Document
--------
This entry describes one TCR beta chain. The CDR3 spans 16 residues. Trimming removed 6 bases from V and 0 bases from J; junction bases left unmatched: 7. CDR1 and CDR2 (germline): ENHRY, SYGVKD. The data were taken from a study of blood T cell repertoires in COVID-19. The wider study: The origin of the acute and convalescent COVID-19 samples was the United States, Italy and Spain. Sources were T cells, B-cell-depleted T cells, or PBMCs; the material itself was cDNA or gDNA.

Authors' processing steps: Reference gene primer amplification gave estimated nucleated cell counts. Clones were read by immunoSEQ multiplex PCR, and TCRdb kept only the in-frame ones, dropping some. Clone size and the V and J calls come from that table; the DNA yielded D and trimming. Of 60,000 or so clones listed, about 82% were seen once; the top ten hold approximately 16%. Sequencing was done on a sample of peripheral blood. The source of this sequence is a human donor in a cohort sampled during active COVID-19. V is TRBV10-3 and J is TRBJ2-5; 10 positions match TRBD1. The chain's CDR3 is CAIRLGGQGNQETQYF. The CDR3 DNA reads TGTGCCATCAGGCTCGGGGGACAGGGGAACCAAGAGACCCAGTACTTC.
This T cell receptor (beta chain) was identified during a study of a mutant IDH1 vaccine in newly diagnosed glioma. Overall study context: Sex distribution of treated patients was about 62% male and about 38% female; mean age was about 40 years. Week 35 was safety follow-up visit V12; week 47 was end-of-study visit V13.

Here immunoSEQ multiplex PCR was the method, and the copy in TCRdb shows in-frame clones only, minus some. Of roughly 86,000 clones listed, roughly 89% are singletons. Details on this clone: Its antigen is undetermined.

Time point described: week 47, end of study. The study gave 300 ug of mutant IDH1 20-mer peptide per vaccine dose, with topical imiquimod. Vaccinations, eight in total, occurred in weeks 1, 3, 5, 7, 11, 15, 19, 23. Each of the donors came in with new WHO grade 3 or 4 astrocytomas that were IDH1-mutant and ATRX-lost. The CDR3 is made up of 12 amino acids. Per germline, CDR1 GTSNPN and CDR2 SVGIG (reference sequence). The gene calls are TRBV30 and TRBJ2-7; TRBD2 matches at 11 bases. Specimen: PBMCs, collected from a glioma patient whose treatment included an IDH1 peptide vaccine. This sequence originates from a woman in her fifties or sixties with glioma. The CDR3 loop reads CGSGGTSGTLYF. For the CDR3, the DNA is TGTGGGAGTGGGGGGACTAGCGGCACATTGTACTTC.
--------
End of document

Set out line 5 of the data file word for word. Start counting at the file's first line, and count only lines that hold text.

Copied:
Time point described: week 47, end of study. The study gave 300 ug of mutant IDH1 20-mer peptide per vaccine dose, with topical imiquimod. Vaccinations, eight in total, occurred in weeks 1, 3, 5, 7, 11, 15, 19, 23. Each of the donors came in with new WHO grade 3 or 4 astrocytomas that were IDH1-mutant and ATRX-lost. The CDR3 is made up of 12 amino acids. Per germline, CDR1 GTSNPN and CDR2 SVGIG (reference sequence). The gene calls are TRBV30 and TRBJ2-7; TRBD2 matches at 11 bases. Specimen: PBMCs, collected from a glioma patient whose treatment included an IDH1 peptide vaccine. This sequence originates from a woman in her fifties or sixties with glioma. The CDR3 loop reads CGSGGTSGTLYF. For the CDR3, the DNA is TGTGGGAGTGGGGGGACTAGCGGCACATTGTACTTC.